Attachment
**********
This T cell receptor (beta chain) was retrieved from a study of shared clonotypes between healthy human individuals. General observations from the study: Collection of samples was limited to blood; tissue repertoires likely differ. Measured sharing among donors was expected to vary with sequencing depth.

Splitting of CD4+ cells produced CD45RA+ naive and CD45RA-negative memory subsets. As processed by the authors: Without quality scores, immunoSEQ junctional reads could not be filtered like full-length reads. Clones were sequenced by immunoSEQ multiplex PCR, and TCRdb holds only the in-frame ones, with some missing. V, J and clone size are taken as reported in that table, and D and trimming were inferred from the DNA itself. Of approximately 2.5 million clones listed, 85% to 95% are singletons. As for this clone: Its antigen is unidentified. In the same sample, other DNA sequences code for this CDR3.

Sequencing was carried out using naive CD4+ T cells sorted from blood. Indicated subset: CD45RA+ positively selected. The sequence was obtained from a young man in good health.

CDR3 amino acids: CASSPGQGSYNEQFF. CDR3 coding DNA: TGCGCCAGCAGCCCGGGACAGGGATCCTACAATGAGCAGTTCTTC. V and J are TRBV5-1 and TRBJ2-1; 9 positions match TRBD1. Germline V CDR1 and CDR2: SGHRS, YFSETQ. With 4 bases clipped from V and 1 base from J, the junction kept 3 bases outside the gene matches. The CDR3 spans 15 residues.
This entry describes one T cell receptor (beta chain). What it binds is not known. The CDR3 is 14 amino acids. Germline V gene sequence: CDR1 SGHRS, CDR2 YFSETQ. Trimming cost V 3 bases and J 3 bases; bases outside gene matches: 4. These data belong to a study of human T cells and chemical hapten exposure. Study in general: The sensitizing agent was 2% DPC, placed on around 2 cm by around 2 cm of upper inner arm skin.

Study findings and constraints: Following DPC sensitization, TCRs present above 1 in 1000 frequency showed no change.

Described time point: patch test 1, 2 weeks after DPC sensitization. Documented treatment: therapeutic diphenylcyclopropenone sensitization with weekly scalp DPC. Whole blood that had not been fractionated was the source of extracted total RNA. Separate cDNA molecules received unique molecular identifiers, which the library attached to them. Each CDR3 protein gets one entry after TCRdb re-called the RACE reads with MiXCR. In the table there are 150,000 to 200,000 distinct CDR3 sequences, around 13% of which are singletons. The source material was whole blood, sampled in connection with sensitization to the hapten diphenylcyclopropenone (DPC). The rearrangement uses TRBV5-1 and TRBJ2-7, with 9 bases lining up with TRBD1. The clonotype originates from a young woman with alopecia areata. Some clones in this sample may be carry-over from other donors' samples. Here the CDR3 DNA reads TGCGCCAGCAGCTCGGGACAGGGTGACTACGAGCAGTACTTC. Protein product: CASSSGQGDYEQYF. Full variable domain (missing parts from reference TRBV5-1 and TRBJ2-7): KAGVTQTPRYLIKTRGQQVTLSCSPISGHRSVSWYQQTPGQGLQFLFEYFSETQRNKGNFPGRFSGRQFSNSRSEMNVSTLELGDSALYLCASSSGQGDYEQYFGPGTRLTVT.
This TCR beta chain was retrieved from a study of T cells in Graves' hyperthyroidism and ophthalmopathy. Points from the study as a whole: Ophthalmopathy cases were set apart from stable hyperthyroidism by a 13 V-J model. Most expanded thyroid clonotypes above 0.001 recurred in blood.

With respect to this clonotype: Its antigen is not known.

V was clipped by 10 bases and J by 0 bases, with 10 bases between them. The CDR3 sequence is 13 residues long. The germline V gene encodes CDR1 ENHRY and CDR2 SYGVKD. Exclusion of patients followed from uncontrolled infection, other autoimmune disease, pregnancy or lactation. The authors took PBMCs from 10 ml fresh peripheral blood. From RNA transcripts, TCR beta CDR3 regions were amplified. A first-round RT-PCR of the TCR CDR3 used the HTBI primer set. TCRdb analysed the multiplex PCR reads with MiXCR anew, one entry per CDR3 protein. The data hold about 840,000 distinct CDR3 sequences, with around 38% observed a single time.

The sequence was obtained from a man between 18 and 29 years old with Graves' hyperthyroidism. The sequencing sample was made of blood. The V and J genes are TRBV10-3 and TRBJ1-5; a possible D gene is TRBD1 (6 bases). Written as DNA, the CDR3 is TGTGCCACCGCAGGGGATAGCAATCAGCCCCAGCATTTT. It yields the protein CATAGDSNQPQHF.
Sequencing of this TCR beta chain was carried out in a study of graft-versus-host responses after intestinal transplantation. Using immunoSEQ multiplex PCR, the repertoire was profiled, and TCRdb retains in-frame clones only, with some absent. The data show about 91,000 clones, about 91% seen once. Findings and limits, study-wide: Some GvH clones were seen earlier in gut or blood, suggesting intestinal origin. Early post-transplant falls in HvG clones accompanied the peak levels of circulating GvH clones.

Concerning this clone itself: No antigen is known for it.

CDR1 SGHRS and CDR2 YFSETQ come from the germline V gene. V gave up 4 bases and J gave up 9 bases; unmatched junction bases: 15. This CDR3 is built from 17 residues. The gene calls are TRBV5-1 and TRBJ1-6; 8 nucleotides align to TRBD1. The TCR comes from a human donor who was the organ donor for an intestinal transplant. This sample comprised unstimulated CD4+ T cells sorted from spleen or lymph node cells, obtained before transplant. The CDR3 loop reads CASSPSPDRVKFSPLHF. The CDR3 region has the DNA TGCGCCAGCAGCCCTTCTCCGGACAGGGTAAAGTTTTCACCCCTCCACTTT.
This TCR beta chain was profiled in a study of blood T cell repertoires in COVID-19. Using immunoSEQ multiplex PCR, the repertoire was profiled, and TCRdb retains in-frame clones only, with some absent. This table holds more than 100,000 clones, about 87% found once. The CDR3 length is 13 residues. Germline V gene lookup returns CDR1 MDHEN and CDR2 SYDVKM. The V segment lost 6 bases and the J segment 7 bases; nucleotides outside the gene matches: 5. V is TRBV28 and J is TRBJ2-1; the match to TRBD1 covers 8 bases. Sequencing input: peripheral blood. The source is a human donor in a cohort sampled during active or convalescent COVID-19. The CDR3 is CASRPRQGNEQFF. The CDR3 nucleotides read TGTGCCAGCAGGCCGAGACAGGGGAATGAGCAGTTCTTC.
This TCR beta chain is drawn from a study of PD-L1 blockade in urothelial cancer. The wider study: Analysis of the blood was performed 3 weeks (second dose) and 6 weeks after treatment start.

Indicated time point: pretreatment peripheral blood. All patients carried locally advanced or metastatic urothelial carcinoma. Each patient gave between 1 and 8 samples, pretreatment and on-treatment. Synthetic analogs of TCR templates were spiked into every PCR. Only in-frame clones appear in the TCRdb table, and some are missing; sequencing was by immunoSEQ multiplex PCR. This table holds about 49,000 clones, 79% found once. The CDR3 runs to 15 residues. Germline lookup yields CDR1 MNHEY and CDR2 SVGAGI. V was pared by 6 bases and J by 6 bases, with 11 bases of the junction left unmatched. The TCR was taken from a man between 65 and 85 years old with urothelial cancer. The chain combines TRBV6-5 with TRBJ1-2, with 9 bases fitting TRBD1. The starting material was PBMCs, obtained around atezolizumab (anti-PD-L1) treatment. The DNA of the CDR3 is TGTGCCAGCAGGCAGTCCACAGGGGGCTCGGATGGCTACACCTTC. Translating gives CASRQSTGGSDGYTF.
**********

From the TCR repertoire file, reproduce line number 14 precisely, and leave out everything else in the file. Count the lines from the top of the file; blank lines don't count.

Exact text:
CDR1 SGHRS and CDR2 YFSETQ come from the germline V gene. V gave up 4 bases and J gave up 9 bases; unmatched junction bases: 15. This CDR3 is built from 17 residues. The gene calls are TRBV5-1 and TRBJ1-6; 8 nucleotides align to TRBD1. The TCR comes from a human donor who was the organ donor for an intestinal transplant. This sample comprised unstimulated CD4+ T cells sorted from spleen or lymph node cells, obtained before transplant. The CDR3 loop reads CASSPSPDRVKFSPLHF. The CDR3 region has the DNA TGCGCCAGCAGCCCTTCTCCGGACAGGGTAAAGTTTTCACCCCTCCACTTT.